ATLASOFMEDIEVALEUROPEATLASofMEDIEVALEUROPEEDITEDBYANGUSMACKAYWITHDAVIDDITCHBURNLondonandNewYorkFirstpublishedbyRoutledgeNewFetterLane,LondonECPEESimultaneouslypublishedintheUSAandCanadabyRoutledgeWestthStreet,NewYork,NYFirstpublishedinpaperbackRoutledgeisanimprintoftheTaylorFrancisGroupThiseditionpublishedintheTaylorFranciseLibrary,Introduction©AngusMacKaySelectionandeditorialmatter,bibliography©AngusMacKayandDavidDitchburnIndividualmapsandtexts©ThecontributorsAllrightsreservedNopartofthisbookmaybereprintedorreproducedorutilisedinanyformorbyanyelectronic,mechanical,orothermeans,nowknownorhereafterinvented,includingphotocopyingandrecording,orinanyinformationstorageorretrievalsystem,withoutpermissioninwritingfromthepublishersBritishLibraryCataloguinginPublicationDataAcataloguerecordforthisbookisavailablefromtheBritishLibraryLibraryofCongressCataloginginPublicationDataAcatalogrecordforthisbookisavailablefromtheLibraryofCongressISBNMasterebookISBNISBN(AdobeeReaderFormat)ISBN(hbk)ISBN(pbk)vPrefaceviiiContributorsxPHYSICALEUROPEWesternEurope:PhysicalFeaturesTHEEARLYMIDDLEAGES(toc)PoliticsTheRomanEmpireinADBarbarianMigrationsoftheFourthandFifthCenturiesBarbarianKingdomsintheFirstHalfoftheSixthCenturyMerovingianGaul,cTheEmpireofJustinian,–TheExpansionofIslamintheMediterraneanArea(th–thcenturies)ItalyintheEighthCenturyTheCarolingianEmpireunderCharlemagne,–DivisionoftheCarolingianEmpire,TheByzantineEmpireundertheMacedonianDynasty(th–thCenturies)VikingsMagyarsTheEastEuropeanStates,cFranceanditsPrincipalities,cEnglandBeforetheNormansTheSpanishandPortugueseReconquesttocTheOttonianEmpire,ReligionChristianityandPaganismintheWest,c–EarlyMonasticismtoNorthernEuropeanMonasticismByzantineMissionsamongtheSlavsTenthandEleventhCenturyCentresofReformEpiscopalSeesinEuropeattheEndoftheTenthCenturyTheInfluxofRelicsintoSaxonyGovernment,SocietyandEconomyRoyalCarolingianResidentialVillasBurhsandMintsinLateAngloSaxonEnglandRoyalItineraries:EleventhCenturyFranceandGermanyEnglandunderWilliamIHamwic:AngloSaxonSouthamptonDorestadConstantinopleEarlyMedievalRomeRavennaTradeRoutesoftheCarolingianEmpireTheEconomyofSanVincenzoalVolturnoCultureIrishandAngloSaxonCentresontheContinentintheEarlyMiddleAgesBede’sWorldTHECENTRALMIDDLEAGES(c–c)PoliticsAngevinsandCapetiansintheLateTwelfthCenturyFrederickBarbarossaandGermany,–FrederickBarbarossaandtheLombardLeagueCONTENTSviTheEmpireoftheComneni,–AngloNormanPenetrationofWalesandIrelandScotlandintheCentralMiddleAgesTheNormansinSouthernItalyandSicilyWhereDidtheCrusadersComeFromTheRoutesoftheFirstCrusadeTheSecondandThirdCrusadesTheCrusadesoftheEmperorFrederickIIandStLouisTheCrusaderStatesTheTemplarNetworkCrusaderJerusalemCrusaderAcreFrederickII,thePapacyandItalyItalyintheSecondHalfoftheThirteenthCenturyTheOstsiedlungScandinavia,theGermansandtheBalticThePremyslideHabsburgConflictinCentralEuropeTheMongolTatarInvasionsoftheThirteenthCenturyandTheirImpactontheWestFranceintheReignofPhiliptheFairTheSpanishandPortugueseReconquestDuringtheTwelfthandThirteenthCenturiesReligionLatinEpiscopalSeesattheEndoftheThirteenthCenturyCistercians,PremonstratensiansandOthersMendicantsBéguinesandBeghardsThePapacyandtheConciliarFathersofShrinesandRevivals:PopularChristianity,c–cHeresy,theAlbigensianCrusadeandtheInquisition,c–cGovernment,SocietyandEconomyProvisioningWarintheTwelfthCenturyTheRiseofRepresentativeAssembliesEuropeanFairsandTradeRoutesTheAlpinePassesTheLargerTownsofEuropeFamiliesofTownLawTheContadoofLuccaintheTwelfthCenturyCommunalMovementsSettlementPatternsinMedievalItalyTheHuertaofValenciaTheThirteenthCenturyRepopulationofAndalusiaAntiSemitism,–CultureTheTwelfthCenturyRenaissance:TranslationandTransmissionRomanesqueEuropeGothicEuropeTheTravelsofVillarddeHonnecourtTheSpreadoftheOldFrenchEpicTroubadours:CentresofCreativityandTravelsofthePoetsLanguages,cTHELATEMIDDLEAGES(c–c)PoliticsTheHundredYearsWarTheGrowthoftheBurgundianStateTheScottishWarsofIndependenceWales:ThePrincipalityandtheMarchesIreland:EnglishandGaelicLordship,cTheEmergenceofSwitzerlandLateMedievalScandanavia:UnityandDisunityEmperorsandPrinces:GermanyintheLaterMiddleAgesNorthernItalyfromtheRiseoftheSignoritothePeaceofLodiTheExpansionoftheCrownofAragonTheWarsoftheRosesLateMedievalScotland:CrownandMagnates,candcLateMedievalIberiaTheAdvanceoftheTurksandtheCrusadeintheLaterMiddleAgesTheRiseofMuscovyandtheUnionofLithuaniaandPolandviiReligionTheAvignonPapacyandPapalFiscalityTheGreatSchismandtheCouncilsThePapalStatesByzantineCulturalandMonasticCentresTheBohemianLandsandtheHussiteWars,–Government,SocietyandEconomyTheGrowthofRoyalFiscalityandAdministrationinFranceBurgundianAdministrationCastilianCorregidoresRepresentationattheCastilianCortes,–ParliamentaryRepresentationinLaterMedievalEnglandTheGovernmentofLaterMedievalGermanyTheSpreadoftheBlackDeathTheGermanHanseFinancialCentresinWesternEuropeLateThirteenthCenturyBrunswickIstanbulNovgorodintheLaterMiddleAgesTheSwabianTownLeagueLateMedievalSevilleDesertedEnglishVillagesLateMedievalTranshumanceinWesternEuropeEuropeanExpansionattheEndoftheMiddleAgesTheJacquerieThePeasants’RevoltofChristians,JewsandConversosinLateMedievalIberiaConsequencesoftheBlackDeath:PogromsinGermanyCultureKnightlyJourneysMargeryKempeTheSpreadofPrintingJourneysofMajorItalianArtistsBetweencandcTheRediscoveryofClassicalTextsTheRiseofUniversitiesFurtherReadingIndexviiiThepreparationofanatlasofthehistoryofEuropeduringtheMiddleAgespresentsnumerousandcomplexdifficultiesInthefirstplacetheperiodtobecoveredstretchesfromthelatefourthcenturydowntothelatefifteenth(orevenearlysixteenth)centuryInaddition,however,anatlasofthiskindevidentlycannotbeconfinedtoWesternEurope:ByzantiumandEasternEuropehavetobeincluded,asindeeddosuchimportantmattersastheexploitsofcrusadingEuropeansoverseas,theimpactofMuslimsorMongols,travelabroad,andtheearlyvoyagesofdiscoveryIntermsofsocialgroupingsequallyformidableproblemspresentthemselvesObviouslythemainpoliticaleventsfromthefalloftheRomanEmpiredowntothebattlesandtreatiesoftheHundredYearsWarhavetobeincluded,butsotoodotheactivitiesofotherprotagonistsforexample,popesandantipopes,thosewhoattendedandparticipatedinthegreatChurchCouncilsorinparliamentaryassemblies,ItalianandHanseaticmerchants,taxcollectors,women,colonists,peasants,shepherds(andtheirsheep),JewsandNewChristians,heretics,writersandtranslators,troubadours,andarchitectsandartistsDespitethedifficultiesinherentinsuchatask,however,theinclusionofsuchvariedfacetsofferssomepositiveadvantagesForinadditiontotheemperors,kings,princesandgreatnobles,theartisansandpeasantswhoparticipatedintheFrenchJacquerieortheEnglishrevoltoflefttheirmarkontheperiod,asindeeddidthehumbleBéguinesandBeghardsAnatlasisanessentialtoolforthestudyofmedievalhistoryThishaslongbeenrecognized,butIbelievethatnoadequatesolution,specificallydesignedforthispurpose,existsWhenIwasastudent,whichwasadmittedlyalongtimeago,wewereadvisedtouseaGermanatlaswhichwasincrediblydetailedandwellnighincomprehensibleThepresentatlasdoesnotaimatminutedetailcompressedintoafewclutteredmapsOnthecontrary,themainobjectivehasbeenclarity,andeachmapisaccompaniedbyanexplanatorytextUsingnearlymaps,theatlasspanstheentiremedievalperiodTheactualselectionofmapstobeincludedwasprimarilydeterminedbytheyearsofundergraduateteachingexperiencedbytheeditorandcontributorsIamextremelygratefultoallthosecolleagueswhohavehelpedinpreparingthisvolumeThosewhohavecontributedthemaps,theaccompanyingtextsandsuggestionsforfurtherreading(containedinthebibliography)havesufferedfrommyincessantdemands,requestsforclarificationandadvice,andallthedelaysinevitableinbringingsuchacooperativeenterprisetoitsconclusionIoweaspecialdebttoDavidDitchburnwhoseefficiencyandversatiletalentshavefrequentlymademeashamedofmyownshortcomingsItwasRichardStonemanwhooriginallyconceivedoftheproject,andhisconstantencouragementandexemplarypatiencehavebeenmuchappreciatedHissuccessiveassistantsAnitaRoy,JackieDias,KateMorrallandparticularlyVictoriaPetershavealldisplayedcharitableforbearancewhendealingwithmyabsentmindednessFinally,specialthanksareduetothecartographer,JayneLewin,forherskillinPREFACEixconvertingroughdraftsorevenmeresketchesintoclearmaps,dealingpatientlywithlatechanges,andinresolvingcontradictionsimplicitinsomeofthedifficultinstructionssentinbycontributorsIhopethatuniversityundergraduates,seniorschoolpupilsandprofessionalhistorianswillfindtheatlasusefulandrewardingIalsoimaginethatenlightenedtouristsinterestedinthehistoryandcultureofthecountriestheyarevisitingmaybenefitfromthemapsandcommentariesprovidedbytheexpertcontributorsAngusMacKayDepartmentofHistoryUniversityofEdinburghFrancesAndrews,UniversityofStAndrewsMichaelJAngold,UniversityofEdinburghMalcolmCBarber,UniversityofReadingRobertJBartlett,UniversityofStAndrewsIanBeavan,UniversityofAberdeenPhilipBennett,UniversityofEdinburghLouiseMBourdua,UniversityofAberdeenThomasSBrown,UniversityofEdinburghSimonCoates,UniversityofEdinburghAntonioCollantesdeTerán,UniversityofSevilleMGaryDickson,UniversityofEdinburghDavidDitchburn,UniversityofAberdeenMarilynDunn,UniversityofGlasgowRobinFrame,UniversityofDurhamManuelGonzálezJiménez,UniversityofSevilleAnthonyGoodman,UniversityofEdinburghAlexanderGrant,UniversityofLancasterPhilipHersch,UniversityofEdinburghJohnCHiggitt,UniversityofEdinburghRichardAHodges,UniversityofSheffieldMichaelCEJones,UniversityofNottinghamDerekLomax,UniversityofBirmingham(deceased)RaymondMcClusky,GlasgowMartinMcLaughlin,UniversityofOxfordNormanMacleod,UniversityofEdinburghMalynDDNewitt,UniversityofExeterRichardOram,UniversityofAberdeenRichardRose,UniversityofGlasgowMichaelLRyder,UniversityofEdinburghRossSamson,GlasgowRogerTarr,UniversityofEdinburghAlfredThomas,RutgersUniversityElspethMTurner,UniversityofEdinburghIanWei,UniversityofBristolChristopherJWickham,UniversityofBirminghamCONTRIBUTORSPHYSICALEUROPETHEEARLYMIDDLEAGES(toc)TheRomanEmpireinADByADtheRomanEmpirehadchangedconsiderablysincethetimeofitsfirstemperorAugustus(BC–AD)Increasedexternalpressures,deterioratingeconomicconditionsandpoliticaldisorderaggravatedbydynasticinsecurityandtheambitionsofgeneralsledtotheabandonmentofoutlyingprovincesandaperiodofprolongedupheavalinthethirdcenturyAmajorreorganizationintroducedbyDiocletian(–)andcontinuedbyConstantine(–)sawtheelevationoftheemperorintoaremoteautocratalongEasternlines,thecreationofalargebureaucracyandadivisionofthearmyintoatwotierforceconsistingofelitemobileunitsandpoorerqualitylocaltroopsInanattempttoimprovelocalefficiencyandtominimizetheriskofrevoltDiocletiandoubledthenumberofprovincesandgroupedthemintodiocesesundervicarii,whileConstantineestablishedaseparationofpowersbetweencivilgovernorsandmilitarycommandersAfterdefeatinghisopponentsattheMilvianBridge(),ConstantinebecameaChristianandpromotedwhathadbeenaminorityfaithbyappointingChristianstokeypositionsandendowingtheChurchwithlandsandbuildingsTheologicaldivisionsremainedacute,however,andpaganriteswerenotproscribeduntilthereignofTheodosiusI(–)Constantine’stransferofthecapitaltothestrategicsiteofByzantium,renamedConstantinoplein,reflectedbothhiscommitmenttohisnewfaithandtheincreasingimportanceoftheEastintheempireThesechangesproducedameasureofpoliticalandeconomicstabilityalthoughConstantine’sdynastywasrivenbyfamilydisputesanditdiedoutafterthedeathoftheshortlivedpaganemperorJulianfightingthePersiansinDuringthereignsofthesucceedingemperorsbarbarianpressureonthefrontiersincreased,partlyasaresultofthearrivaloftheHunnomadsinEuropeinthesTheVisigothssuccessfullyrequestedasylumintheempirein,butilltreatmentledthemtoturnagainsttheRomansandtowipeoutaRomanarmyatthebattleofAdrianople(),inwhichtheemperorValenswaskilledThisdefeatwasagreatblowtoRomanprestige,butthedirecteffectswerelimitedTheGothsweregrantedlandsintheBalkansasfoederati(allies)andorderwasrestoredbythestaunchlyChristianSpanishemperorTheodosiusIFollowingTheodosius’deathinacriticalstageinthetransformationoftheRomanworldoccurredwiththedivisionoftheempirebetweenhissonsHonorius(West)andArcadius(East)Whilethemythofimperialunitywasmaintained,tensiongrewbetweenthetwocourtsTheEasternempireremainedrelativelypowerfulasaresultofitsgreaterwealthandpopulationanditsrelativeimmunityfrombarbarianpressureandthedangerousinfluencewhichGermanmercenariesexercisedintheWestChristianitybecamestronglyentrenched,and,despitebitterchristologicalcontroversies,servedtoreinforceimperialauthoritybytreatingtheempireasaninstrumentofdivinepolicyIntheWest,however,fundamentaleconomicandsocialweaknesseswereaggravatedbycourtintrigues,theselfinterestofthesenatorialeliteandfrequentrevoltsbyusurpersWhileRomanadministration,societyandcultureremainedresilientatthehighestlevels,thedecentralizationoftheparsoccidentaliswasreflectedinthegrowthofnonRomancultures(asinBritainandNorthAfrica)andtheriseoflocalpoliticalallegiances(asinGaul)evenbeforethefulleffectsofthebarbarianmigrationswerefeltinthefifthcenturyTSBrownPOLITICSBarbarianMigrationsoftheFourthandFifthCenturiesThepressurefrom‘barbarians’(mostlyGermans)whichtheRomanEmpirehadexperiencedfromthelatesecondcenturybecamemoreintenseinthelatefourthcenturyThisVolkerwanderung(wanderingofthepeoples)involvedunstableamalgamsofdiversegroups,manyofwhomsettledgraduallyandrelativelypeacefullyThepressureofsteppenomadssuchastheHunsfromcplayedarole,butprobablymoreimportantwererivalriesamongtheGermanicpeoples,theformationofconfederaciesunderaggressivemilitaryleadersfromthethirdcenturyandtheopportunitiespresentedtobootyhungrywarleadersandtheirretinuesbyRome’spolitical,militaryandfinancialweaknessesandtheincreasingalienationofRomanprovincialsfromcentralizedruleThefirstseriouscaseofGermanicpenetrationoccurredafter,asVisigothicandOstrogothictribeslivingbeyondtheDanubesoughtrefugeasRomanallies(foederati)withintheempireTensionledtothebattleofAdrianopleinwhichalargelyVisigothicforcedefeatedaRomanarmyandkilledtheemperorValensAlthoughatreatywassoonarrangedtheVisigothscontinuedtoravageGreeceandIllyricumuntil,in,theyenteredItalyundertheleadershipofAlaricAcatandmousegametookplacewhiletheimperialgovernmentinRavennaprevaricatedinthefaceofGothicdemandsforlandandgoldFinallyAlaric’sexasperationledtothesackofRomeinAugustanenormousblowtoRomanmoraleAlaricdiedsoonafterwardsandhisbrotherinlawAtaulfledtheGothstosouthernGaul,wheretheywererecognizedasfoederatibyatreatyinUndertheirkingsTheodoricIandIIandEuric,theybuiltupapowerfulstatebasedonToulousewhichhadgenerallygoodrelationswiththeRomanaristocracyandestablishedoverlordshipinSpainTheGermanpeopleswhohadremainednorthoftheDanube(Herules,Gepids,Rugi,SkiriandOstrogoths)becamesubjectsoftheHuns,whobuiltupatributaryempireunderAttila(–)WhilelaunchingregularattacksontheeastRomanprovincesintheBalkans,AttilaremainedfriendlywithAetius,thedominantforceinthewest,untilhewasinducedtolaunchinconclusiveraidsintoGaul(checkedbyhisdefeatatChalonsin)andnorthernItalyThecollapseoftheHunempirefollowingAttila’sdeathinledtorenewedpressurebyGermanicbands(Ostrogoths,Rugiandothers)ontheDanubefrontierMeanwhilenorthernGaulhadbeenthrownintoconfusionbytheruptureoftheRhinefrontierinlatebyamixedbarbarianforcedominatedbyVandals,SueviandAlansWhilesomeAlansbecameRomanalliesinGaul,othersjoinedtheVandalinvasionofSpaininTheSuevisetuparobberkingdombasedonGaliciawhichlasteduntilInthefaceofVisigothpressuretheVandalssailedtoAfricainandweregrantedthewesternprovincesbyatreatyofTheirableking,Geiseric,seizedCarthagein,occupiedtherestofRomanAfricaandlaunchedaseriesoflucrativenavalraids,occupyingSicily,SardiniaandCorsicaandsackingRomeinFollowinghisdeathintheaggressiveandconfiscatorypoliciestowardstheRomanaristocracyandtheCatholicChurchgavewaytoagenerallymoreconciliatoryandRomanizingregimeThecollapseoftheRhinefrontierinhadwiderepercussionsBritainsawitsRomangarrisonwithdrawnandtheassumptionofpowerbyrivalBritishchieftainsuntiltheAngloSaxoninvasionsinthelatesTheBurgundianswerepermittedtosetupakingdomontheupperRhineinTransferredasfederatestotheJuraLakeGenevaareain,theybuiltupaRomanizedkingdomincorporatingtheLyonandVi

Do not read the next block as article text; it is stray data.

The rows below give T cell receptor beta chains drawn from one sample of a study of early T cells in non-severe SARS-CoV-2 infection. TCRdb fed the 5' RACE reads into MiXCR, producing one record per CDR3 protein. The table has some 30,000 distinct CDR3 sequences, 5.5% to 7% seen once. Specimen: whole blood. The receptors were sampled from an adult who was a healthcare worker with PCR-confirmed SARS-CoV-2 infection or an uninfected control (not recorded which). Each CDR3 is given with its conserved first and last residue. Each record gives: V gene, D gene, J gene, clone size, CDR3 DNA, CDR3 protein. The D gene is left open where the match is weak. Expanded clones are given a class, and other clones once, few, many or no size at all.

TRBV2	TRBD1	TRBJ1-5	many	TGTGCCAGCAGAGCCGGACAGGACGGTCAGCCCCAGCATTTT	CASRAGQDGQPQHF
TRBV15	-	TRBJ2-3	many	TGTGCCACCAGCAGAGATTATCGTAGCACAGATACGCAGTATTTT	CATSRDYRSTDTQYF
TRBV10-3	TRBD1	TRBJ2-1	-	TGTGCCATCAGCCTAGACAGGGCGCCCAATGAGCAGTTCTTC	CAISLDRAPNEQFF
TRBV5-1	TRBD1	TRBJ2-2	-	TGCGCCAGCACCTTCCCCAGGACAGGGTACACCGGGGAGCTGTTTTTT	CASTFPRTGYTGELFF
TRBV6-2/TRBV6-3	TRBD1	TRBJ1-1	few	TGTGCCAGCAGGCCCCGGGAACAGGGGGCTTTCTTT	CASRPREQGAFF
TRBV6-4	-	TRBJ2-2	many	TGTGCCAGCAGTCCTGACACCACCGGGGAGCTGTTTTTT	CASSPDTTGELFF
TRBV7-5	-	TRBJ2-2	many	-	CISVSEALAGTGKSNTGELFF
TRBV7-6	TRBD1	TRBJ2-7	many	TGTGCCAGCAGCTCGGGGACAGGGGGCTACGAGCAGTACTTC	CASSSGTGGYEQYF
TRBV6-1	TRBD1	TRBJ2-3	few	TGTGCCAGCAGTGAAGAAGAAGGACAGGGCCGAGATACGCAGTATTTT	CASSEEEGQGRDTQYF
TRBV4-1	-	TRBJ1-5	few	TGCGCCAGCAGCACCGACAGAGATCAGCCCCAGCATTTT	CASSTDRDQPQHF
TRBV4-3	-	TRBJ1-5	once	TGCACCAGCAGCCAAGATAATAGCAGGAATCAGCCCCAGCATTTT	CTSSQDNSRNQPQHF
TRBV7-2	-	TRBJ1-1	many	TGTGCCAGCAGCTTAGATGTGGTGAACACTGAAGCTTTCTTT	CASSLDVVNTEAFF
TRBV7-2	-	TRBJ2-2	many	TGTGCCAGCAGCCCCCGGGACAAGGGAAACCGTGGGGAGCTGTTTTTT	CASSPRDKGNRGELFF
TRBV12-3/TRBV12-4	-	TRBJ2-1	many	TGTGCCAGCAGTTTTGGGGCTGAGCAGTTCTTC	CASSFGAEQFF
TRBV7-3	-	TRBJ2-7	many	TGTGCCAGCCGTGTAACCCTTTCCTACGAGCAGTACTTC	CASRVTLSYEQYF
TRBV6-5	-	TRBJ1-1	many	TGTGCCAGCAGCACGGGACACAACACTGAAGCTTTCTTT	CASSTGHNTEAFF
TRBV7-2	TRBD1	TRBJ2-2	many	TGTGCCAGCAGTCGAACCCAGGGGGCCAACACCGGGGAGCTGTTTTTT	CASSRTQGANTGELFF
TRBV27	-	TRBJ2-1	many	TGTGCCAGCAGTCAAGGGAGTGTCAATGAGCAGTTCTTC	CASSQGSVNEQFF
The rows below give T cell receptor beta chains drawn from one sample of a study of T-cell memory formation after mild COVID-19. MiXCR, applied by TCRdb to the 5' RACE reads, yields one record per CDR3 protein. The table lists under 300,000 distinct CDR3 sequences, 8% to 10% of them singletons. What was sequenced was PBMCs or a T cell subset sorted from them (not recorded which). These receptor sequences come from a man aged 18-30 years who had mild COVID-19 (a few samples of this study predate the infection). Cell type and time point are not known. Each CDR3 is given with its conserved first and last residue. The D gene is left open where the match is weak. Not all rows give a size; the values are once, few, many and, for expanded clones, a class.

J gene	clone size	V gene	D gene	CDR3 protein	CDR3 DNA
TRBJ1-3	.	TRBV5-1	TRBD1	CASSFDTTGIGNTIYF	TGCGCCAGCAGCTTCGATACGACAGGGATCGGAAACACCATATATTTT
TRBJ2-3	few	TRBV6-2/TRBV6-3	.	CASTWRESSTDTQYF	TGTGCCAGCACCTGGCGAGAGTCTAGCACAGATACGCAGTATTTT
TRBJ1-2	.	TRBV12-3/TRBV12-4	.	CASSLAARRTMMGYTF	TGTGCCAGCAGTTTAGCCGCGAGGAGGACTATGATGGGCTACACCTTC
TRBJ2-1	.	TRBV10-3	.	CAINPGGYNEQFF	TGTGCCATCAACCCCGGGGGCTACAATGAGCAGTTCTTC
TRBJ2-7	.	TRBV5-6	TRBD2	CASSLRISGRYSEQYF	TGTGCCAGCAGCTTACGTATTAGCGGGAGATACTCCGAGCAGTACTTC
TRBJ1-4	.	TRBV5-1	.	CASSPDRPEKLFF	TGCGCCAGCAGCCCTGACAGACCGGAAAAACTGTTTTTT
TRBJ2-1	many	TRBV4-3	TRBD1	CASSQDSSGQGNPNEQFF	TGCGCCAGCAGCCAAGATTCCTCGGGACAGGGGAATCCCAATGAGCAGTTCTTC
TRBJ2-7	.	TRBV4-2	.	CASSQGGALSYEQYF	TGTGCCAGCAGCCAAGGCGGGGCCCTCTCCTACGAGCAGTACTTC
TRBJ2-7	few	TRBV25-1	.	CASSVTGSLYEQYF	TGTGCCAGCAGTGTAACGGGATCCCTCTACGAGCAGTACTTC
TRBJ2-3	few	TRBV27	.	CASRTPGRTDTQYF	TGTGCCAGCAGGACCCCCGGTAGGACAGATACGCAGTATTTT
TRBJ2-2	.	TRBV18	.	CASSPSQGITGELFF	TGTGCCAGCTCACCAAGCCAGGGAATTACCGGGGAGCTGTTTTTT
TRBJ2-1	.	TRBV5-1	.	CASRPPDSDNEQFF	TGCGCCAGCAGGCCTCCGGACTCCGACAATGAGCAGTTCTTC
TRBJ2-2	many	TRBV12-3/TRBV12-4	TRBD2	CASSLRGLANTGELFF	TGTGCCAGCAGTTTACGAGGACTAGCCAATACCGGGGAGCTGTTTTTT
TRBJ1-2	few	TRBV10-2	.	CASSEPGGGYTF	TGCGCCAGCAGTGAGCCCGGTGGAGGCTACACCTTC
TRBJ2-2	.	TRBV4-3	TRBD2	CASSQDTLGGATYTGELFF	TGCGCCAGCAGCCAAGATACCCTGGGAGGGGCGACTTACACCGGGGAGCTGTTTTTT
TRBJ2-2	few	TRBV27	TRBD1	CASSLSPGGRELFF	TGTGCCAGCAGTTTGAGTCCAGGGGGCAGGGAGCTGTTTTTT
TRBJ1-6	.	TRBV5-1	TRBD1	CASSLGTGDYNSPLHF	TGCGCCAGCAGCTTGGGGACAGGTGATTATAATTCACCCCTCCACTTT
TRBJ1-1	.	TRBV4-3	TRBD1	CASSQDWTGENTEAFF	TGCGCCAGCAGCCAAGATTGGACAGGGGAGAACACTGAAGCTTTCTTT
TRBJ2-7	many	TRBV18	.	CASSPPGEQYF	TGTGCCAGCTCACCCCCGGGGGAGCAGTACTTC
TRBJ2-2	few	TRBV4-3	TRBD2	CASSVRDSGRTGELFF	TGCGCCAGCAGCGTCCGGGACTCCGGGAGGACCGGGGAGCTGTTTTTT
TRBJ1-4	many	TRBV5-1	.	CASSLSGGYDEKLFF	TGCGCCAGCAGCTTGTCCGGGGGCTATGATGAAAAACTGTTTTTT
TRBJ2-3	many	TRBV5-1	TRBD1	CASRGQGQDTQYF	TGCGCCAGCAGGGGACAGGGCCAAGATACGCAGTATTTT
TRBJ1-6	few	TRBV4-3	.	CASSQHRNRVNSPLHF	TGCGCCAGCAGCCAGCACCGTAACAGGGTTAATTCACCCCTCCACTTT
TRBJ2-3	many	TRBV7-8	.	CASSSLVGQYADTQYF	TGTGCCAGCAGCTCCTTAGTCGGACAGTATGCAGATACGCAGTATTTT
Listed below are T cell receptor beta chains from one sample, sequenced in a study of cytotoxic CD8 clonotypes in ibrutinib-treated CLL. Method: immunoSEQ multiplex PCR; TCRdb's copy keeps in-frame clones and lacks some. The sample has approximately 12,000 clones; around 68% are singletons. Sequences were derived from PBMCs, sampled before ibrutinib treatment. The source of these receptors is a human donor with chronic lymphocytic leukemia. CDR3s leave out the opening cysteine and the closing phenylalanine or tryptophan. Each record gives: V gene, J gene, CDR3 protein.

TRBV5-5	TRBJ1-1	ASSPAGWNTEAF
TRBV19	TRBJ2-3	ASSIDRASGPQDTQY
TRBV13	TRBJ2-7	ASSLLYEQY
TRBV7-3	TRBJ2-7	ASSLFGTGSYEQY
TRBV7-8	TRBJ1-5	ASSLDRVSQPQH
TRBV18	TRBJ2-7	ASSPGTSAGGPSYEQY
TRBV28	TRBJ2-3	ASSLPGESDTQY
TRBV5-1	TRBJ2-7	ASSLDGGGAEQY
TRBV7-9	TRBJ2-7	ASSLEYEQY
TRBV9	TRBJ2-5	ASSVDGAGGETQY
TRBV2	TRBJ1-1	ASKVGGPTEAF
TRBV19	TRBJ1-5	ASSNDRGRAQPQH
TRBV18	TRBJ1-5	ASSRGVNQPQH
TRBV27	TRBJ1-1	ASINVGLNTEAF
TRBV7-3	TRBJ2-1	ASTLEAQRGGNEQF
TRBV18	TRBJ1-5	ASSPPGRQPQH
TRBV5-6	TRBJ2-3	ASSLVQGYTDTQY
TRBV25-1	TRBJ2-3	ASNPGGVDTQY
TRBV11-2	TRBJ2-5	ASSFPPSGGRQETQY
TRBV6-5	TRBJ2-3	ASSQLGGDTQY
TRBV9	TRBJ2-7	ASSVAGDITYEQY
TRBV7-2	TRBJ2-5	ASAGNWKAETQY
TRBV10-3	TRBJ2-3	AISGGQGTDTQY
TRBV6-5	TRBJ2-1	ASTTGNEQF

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[英]安格斯·麦克凯&戴维·狄屈克:欧洲中古地图集(劳特里奇 2007)